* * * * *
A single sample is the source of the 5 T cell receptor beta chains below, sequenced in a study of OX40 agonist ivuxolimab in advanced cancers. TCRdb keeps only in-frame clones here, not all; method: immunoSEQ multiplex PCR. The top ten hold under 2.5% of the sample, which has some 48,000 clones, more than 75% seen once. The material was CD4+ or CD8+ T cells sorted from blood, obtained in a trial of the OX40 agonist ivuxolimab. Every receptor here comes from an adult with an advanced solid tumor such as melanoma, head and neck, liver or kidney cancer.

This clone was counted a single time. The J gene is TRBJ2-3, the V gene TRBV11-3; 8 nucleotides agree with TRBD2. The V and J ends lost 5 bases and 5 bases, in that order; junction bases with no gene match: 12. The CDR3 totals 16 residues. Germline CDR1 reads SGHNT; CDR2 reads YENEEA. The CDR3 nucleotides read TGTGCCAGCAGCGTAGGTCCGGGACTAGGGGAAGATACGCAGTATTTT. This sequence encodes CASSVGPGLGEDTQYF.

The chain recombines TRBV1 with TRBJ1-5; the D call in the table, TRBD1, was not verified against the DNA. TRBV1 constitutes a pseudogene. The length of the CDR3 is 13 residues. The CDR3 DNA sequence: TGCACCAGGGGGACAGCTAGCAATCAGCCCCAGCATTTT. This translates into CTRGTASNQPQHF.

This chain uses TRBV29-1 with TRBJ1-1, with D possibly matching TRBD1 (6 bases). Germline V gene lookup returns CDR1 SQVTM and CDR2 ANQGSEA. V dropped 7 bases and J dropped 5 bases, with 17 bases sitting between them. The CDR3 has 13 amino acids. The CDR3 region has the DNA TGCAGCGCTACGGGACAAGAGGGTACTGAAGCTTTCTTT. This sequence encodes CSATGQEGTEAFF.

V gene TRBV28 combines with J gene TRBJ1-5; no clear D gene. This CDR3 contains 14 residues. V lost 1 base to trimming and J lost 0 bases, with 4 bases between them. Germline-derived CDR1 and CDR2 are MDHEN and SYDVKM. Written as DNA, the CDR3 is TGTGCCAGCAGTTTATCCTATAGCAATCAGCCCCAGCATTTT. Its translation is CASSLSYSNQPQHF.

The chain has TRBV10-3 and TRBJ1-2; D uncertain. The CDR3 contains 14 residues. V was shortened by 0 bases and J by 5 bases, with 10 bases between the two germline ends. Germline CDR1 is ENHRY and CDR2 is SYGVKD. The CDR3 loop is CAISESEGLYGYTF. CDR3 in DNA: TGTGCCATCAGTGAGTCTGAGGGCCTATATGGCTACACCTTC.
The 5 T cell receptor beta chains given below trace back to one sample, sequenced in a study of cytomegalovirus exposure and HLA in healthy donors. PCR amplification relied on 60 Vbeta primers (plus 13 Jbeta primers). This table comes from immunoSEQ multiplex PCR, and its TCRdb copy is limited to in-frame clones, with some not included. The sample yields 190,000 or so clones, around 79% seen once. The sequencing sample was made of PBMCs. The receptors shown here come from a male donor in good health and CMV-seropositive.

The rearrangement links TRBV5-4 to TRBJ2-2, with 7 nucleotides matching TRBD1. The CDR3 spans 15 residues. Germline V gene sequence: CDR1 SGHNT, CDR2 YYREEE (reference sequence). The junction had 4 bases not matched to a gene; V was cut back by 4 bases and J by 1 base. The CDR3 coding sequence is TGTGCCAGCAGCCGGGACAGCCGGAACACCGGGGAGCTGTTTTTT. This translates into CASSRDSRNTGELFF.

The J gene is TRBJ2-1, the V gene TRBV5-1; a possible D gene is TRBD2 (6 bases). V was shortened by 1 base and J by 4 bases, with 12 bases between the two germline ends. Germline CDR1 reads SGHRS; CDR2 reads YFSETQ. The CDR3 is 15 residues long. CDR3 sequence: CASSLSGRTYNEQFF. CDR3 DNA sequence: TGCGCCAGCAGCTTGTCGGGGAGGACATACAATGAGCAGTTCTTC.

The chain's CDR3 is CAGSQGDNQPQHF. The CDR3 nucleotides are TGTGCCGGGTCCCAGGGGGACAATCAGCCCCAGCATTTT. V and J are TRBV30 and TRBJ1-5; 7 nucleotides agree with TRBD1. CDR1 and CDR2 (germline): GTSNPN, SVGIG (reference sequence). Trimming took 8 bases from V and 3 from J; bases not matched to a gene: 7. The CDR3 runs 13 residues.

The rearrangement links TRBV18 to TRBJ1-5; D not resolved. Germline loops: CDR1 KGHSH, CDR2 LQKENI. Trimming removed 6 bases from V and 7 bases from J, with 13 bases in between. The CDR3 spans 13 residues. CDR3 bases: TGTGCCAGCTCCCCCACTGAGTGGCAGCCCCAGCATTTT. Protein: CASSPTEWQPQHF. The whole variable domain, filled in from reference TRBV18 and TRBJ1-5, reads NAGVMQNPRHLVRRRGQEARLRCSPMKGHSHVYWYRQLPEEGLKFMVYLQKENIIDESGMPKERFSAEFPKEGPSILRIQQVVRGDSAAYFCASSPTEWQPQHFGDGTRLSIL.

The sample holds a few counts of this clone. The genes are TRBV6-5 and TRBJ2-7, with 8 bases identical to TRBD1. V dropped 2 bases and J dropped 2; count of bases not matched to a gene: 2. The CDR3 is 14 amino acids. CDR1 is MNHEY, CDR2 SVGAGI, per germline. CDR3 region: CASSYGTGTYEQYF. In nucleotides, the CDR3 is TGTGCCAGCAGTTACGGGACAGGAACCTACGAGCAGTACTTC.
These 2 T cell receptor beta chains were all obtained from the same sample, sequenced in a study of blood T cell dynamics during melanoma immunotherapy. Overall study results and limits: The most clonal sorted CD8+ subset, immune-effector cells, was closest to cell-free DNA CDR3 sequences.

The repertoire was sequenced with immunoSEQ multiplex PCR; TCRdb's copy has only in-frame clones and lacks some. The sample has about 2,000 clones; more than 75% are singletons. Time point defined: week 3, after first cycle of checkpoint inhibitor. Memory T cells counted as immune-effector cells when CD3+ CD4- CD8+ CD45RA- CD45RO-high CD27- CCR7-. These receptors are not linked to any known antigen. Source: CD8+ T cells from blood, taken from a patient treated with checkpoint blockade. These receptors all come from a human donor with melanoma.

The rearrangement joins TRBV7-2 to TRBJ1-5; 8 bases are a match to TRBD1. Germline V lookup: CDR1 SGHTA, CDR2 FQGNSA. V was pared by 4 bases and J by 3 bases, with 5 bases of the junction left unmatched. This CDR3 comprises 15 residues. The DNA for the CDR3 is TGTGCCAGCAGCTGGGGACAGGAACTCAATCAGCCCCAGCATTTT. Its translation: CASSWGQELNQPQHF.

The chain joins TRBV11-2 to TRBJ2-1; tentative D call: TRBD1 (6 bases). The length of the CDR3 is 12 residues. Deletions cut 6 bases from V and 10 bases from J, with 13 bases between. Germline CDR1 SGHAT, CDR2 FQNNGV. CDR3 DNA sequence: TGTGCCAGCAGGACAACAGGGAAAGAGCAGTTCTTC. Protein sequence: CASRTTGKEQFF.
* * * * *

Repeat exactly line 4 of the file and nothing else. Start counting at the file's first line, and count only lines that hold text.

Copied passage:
This chain uses TRBV29-1 with TRBJ1-1, with D possibly matching TRBD1 (6 bases). Germline V gene lookup returns CDR1 SQVTM and CDR2 ANQGSEA. V dropped 7 bases and J dropped 5 bases, with 17 bases sitting between them. The CDR3 has 13 amino acids. The CDR3 region has the DNA TGCAGCGCTACGGGACAAGAGGGTACTGAAGCTTTCTTT. This sequence encodes CSATGQEGTEAFF.